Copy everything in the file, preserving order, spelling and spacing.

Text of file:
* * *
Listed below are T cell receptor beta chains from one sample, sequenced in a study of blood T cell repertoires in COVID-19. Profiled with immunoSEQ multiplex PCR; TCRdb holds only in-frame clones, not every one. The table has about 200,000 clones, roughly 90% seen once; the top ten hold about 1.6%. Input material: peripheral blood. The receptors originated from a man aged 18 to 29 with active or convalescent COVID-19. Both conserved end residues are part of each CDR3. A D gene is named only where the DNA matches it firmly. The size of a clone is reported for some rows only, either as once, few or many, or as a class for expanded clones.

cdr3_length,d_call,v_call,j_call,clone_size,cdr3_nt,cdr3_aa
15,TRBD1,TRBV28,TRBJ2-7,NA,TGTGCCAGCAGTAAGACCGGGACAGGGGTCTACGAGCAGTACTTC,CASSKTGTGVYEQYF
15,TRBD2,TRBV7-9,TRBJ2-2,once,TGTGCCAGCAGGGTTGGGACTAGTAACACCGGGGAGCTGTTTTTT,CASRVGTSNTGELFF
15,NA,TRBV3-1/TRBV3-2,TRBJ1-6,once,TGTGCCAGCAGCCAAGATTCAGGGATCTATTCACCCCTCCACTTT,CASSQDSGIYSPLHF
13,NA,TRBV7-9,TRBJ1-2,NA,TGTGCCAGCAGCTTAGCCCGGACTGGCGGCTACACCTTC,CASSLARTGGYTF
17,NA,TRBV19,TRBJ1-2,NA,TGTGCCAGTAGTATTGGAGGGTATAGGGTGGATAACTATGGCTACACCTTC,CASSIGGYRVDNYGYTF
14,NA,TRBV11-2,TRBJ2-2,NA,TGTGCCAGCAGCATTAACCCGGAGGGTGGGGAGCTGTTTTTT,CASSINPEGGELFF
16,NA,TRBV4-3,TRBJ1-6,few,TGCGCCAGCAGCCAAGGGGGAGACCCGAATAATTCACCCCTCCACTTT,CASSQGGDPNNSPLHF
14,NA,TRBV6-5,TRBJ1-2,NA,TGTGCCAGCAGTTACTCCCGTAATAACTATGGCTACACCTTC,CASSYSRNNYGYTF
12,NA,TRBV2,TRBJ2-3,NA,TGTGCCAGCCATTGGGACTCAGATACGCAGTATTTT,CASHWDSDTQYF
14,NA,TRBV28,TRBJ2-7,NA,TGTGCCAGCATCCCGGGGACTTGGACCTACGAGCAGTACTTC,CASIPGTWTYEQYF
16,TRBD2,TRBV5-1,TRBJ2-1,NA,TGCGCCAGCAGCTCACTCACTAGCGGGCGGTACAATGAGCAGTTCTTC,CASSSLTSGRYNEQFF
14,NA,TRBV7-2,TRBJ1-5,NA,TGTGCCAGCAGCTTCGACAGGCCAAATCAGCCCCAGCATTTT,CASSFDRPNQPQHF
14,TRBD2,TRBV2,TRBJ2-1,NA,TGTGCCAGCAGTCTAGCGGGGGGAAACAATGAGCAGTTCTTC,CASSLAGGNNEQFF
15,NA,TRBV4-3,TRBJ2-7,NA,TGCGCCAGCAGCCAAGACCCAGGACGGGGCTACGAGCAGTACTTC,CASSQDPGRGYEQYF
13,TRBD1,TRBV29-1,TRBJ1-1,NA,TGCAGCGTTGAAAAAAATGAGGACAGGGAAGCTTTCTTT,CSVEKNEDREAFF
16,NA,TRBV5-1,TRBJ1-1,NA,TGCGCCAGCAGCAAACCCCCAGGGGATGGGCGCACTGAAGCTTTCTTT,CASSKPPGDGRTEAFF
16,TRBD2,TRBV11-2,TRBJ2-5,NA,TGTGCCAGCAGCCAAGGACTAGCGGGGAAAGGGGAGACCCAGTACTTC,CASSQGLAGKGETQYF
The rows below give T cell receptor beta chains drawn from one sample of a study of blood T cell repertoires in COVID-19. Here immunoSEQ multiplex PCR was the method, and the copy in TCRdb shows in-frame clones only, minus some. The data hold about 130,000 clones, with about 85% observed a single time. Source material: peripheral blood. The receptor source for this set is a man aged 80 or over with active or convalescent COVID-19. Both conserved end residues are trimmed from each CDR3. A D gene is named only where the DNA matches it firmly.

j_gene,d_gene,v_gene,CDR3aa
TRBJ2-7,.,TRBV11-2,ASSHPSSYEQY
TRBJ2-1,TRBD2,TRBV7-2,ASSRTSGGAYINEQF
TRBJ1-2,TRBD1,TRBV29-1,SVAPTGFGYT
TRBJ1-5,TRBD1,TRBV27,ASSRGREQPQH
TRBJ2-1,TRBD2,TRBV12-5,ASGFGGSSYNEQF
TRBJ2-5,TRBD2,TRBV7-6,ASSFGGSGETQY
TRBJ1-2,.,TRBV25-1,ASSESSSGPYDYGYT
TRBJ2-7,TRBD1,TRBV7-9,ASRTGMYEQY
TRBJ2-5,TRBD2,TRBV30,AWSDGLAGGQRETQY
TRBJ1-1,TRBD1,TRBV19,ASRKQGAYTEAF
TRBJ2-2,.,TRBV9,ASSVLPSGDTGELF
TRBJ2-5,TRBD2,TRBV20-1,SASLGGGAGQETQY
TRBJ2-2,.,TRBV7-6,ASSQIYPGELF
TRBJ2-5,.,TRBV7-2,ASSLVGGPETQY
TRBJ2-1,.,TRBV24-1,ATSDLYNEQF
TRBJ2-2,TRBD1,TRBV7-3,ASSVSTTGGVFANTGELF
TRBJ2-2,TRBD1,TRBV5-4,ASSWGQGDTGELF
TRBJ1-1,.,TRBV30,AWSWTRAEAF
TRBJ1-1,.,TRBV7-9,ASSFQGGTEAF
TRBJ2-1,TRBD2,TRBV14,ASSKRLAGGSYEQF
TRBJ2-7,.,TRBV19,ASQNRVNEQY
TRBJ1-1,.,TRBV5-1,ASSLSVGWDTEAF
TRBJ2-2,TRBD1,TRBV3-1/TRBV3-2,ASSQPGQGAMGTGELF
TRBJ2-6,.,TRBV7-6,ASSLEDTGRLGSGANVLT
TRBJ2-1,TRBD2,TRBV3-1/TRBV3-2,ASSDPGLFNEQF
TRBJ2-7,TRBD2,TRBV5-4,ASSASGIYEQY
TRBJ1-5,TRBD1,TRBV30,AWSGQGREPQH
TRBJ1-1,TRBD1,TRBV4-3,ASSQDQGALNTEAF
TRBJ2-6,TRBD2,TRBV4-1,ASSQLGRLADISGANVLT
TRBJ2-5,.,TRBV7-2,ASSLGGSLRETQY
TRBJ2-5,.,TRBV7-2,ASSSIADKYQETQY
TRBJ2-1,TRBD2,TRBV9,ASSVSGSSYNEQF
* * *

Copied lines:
Listed below are T cell receptor beta chains from one sample, sequenced in a study of blood T cell repertoires in COVID-19. Profiled with immunoSEQ multiplex PCR; TCRdb holds only in-frame clones, not every one. The table has about 200,000 clones, roughly 90% seen once; the top ten hold about 1.6%. Input material: peripheral blood. The receptors originated from a man aged 18 to 29 with active or convalescent COVID-19. Both conserved end residues are part of each CDR3. A D gene is named only where the DNA matches it firmly. The size of a clone is reported for some rows only, either as once, few or many, or as a class for expanded clones.

cdr3_length,d_call,v_call,j_call,clone_size,cdr3_nt,cdr3_aa
15,TRBD1,TRBV28,TRBJ2-7,NA,TGTGCCAGCAGTAAGACCGGGACAGGGGTCTACGAGCAGTACTTC,CASSKTGTGVYEQYF
15,TRBD2,TRBV7-9,TRBJ2-2,once,TGTGCCAGCAGGGTTGGGACTAGTAACACCGGGGAGCTGTTTTTT,CASRVGTSNTGELFF
15,NA,TRBV3-1/TRBV3-2,TRBJ1-6,once,TGTGCCAGCAGCCAAGATTCAGGGATCTATTCACCCCTCCACTTT,CASSQDSGIYSPLHF
13,NA,TRBV7-9,TRBJ1-2,NA,TGTGCCAGCAGCTTAGCCCGGACTGGCGGCTACACCTTC,CASSLARTGGYTF
17,NA,TRBV19,TRBJ1-2,NA,TGTGCCAGTAGTATTGGAGGGTATAGGGTGGATAACTATGGCTACACCTTC,CASSIGGYRVDNYGYTF
14,NA,TRBV11-2,TRBJ2-2,NA,TGTGCCAGCAGCATTAACCCGGAGGGTGGGGAGCTGTTTTTT,CASSINPEGGELFF
16,NA,TRBV4-3,TRBJ1-6,few,TGCGCCAGCAGCCAAGGGGGAGACCCGAATAATTCACCCCTCCACTTT,CASSQGGDPNNSPLHF
14,NA,TRBV6-5,TRBJ1-2,NA,TGTGCCAGCAGTTACTCCCGTAATAACTATGGCTACACCTTC,CASSYSRNNYGYTF
12,NA,TRBV2,TRBJ2-3,NA,TGTGCCAGCCATTGGGACTCAGATACGCAGTATTTT,CASHWDSDTQYF
14,NA,TRBV28,TRBJ2-7,NA,TGTGCCAGCATCCCGGGGACTTGGACCTACGAGCAGTACTTC,CASIPGTWTYEQYF
16,TRBD2,TRBV5-1,TRBJ2-1,NA,TGCGCCAGCAGCTCACTCACTAGCGGGCGGTACAATGAGCAGTTCTTC,CASSSLTSGRYNEQFF
14,NA,TRBV7-2,TRBJ1-5,NA,TGTGCCAGCAGCTTCGACAGGCCAAATCAGCCCCAGCATTTT,CASSFDRPNQPQHF
14,TRBD2,TRBV2,TRBJ2-1,NA,TGTGCCAGCAGTCTAGCGGGGGGAAACAATGAGCAGTTCTTC,CASSLAGGNNEQFF
15,NA,TRBV4-3,TRBJ2-7,NA,TGCGCCAGCAGCCAAGACCCAGGACGGGGCTACGAGCAGTACTTC,CASSQDPGRGYEQYF
13,TRBD1,TRBV29-1,TRBJ1-1,NA,TGCAGCGTTGAAAAAAATGAGGACAGGGAAGCTTTCTTT,CSVEKNEDREAFF
16,NA,TRBV5-1,TRBJ1-1,NA,TGCGCCAGCAGCAAACCCCCAGGGGATGGGCGCACTGAAGCTTTCTTT,CASSKPPGDGRTEAFF
16,TRBD2,TRBV11-2,TRBJ2-5,NA,TGTGCCAGCAGCCAAGGACTAGCGGGGAAAGGGGAGACCCAGTACTTC,CASSQGLAGKGETQYF
The rows below give T cell receptor beta chains drawn from one sample of a study of blood T cell repertoires in COVID-19. Here immunoSEQ multiplex PCR was the method, and the copy in TCRdb shows in-frame clones only, minus some. The data hold about 130,000 clones, with about 85% observed a single time. Source material: peripheral blood. The receptor source for this set is a man aged 80 or over with active or convalescent COVID-19. Both conserved end residues are trimmed from each CDR3. A D gene is named only where the DNA matches it firmly.

j_gene,d_gene,v_gene,CDR3aa
TRBJ2-7,.,TRBV11-2,ASSHPSSYEQY
TRBJ2-1,TRBD2,TRBV7-2,ASSRTSGGAYINEQF
TRBJ1-2,TRBD1,TRBV29-1,SVAPTGFGYT
TRBJ1-5,TRBD1,TRBV27,ASSRGREQPQH
TRBJ2-1,TRBD2,TRBV12-5,ASGFGGSSYNEQF
TRBJ2-5,TRBD2,TRBV7-6,ASSFGGSGETQY
TRBJ1-2,.,TRBV25-1,ASSESSSGPYDYGYT
TRBJ2-7,TRBD1,TRBV7-9,ASRTGMYEQY
TRBJ2-5,TRBD2,TRBV30,AWSDGLAGGQRETQY
TRBJ1-1,TRBD1,TRBV19,ASRKQGAYTEAF
TRBJ2-2,.,TRBV9,ASSVLPSGDTGELF
TRBJ2-5,TRBD2,TRBV20-1,SASLGGGAGQETQY
TRBJ2-2,.,TRBV7-6,ASSQIYPGELF
TRBJ2-5,.,TRBV7-2,ASSLVGGPETQY
TRBJ2-1,.,TRBV24-1,ATSDLYNEQF
TRBJ2-2,TRBD1,TRBV7-3,ASSVSTTGGVFANTGELF
TRBJ2-2,TRBD1,TRBV5-4,ASSWGQGDTGELF
TRBJ1-1,.,TRBV30,AWSWTRAEAF
TRBJ1-1,.,TRBV7-9,ASSFQGGTEAF
TRBJ2-1,TRBD2,TRBV14,ASSKRLAGGSYEQF
TRBJ2-7,.,TRBV19,ASQNRVNEQY
TRBJ1-1,.,TRBV5-1,ASSLSVGWDTEAF
TRBJ2-2,TRBD1,TRBV3-1/TRBV3-2,ASSQPGQGAMGTGELF
TRBJ2-6,.,TRBV7-6,ASSLEDTGRLGSGANVLT
TRBJ2-1,TRBD2,TRBV3-1/TRBV3-2,ASSDPGLFNEQF
TRBJ2-7,TRBD2,TRBV5-4,ASSASGIYEQY
TRBJ1-5,TRBD1,TRBV30,AWSGQGREPQH
TRBJ1-1,TRBD1,TRBV4-3,ASSQDQGALNTEAF
TRBJ2-6,TRBD2,TRBV4-1,ASSQLGRLADISGANVLT
TRBJ2-5,.,TRBV7-2,ASSLGGSLRETQY
TRBJ2-5,.,TRBV7-2,ASSSIADKYQETQY
TRBJ2-1,TRBD2,TRBV9,ASSVSGSSYNEQF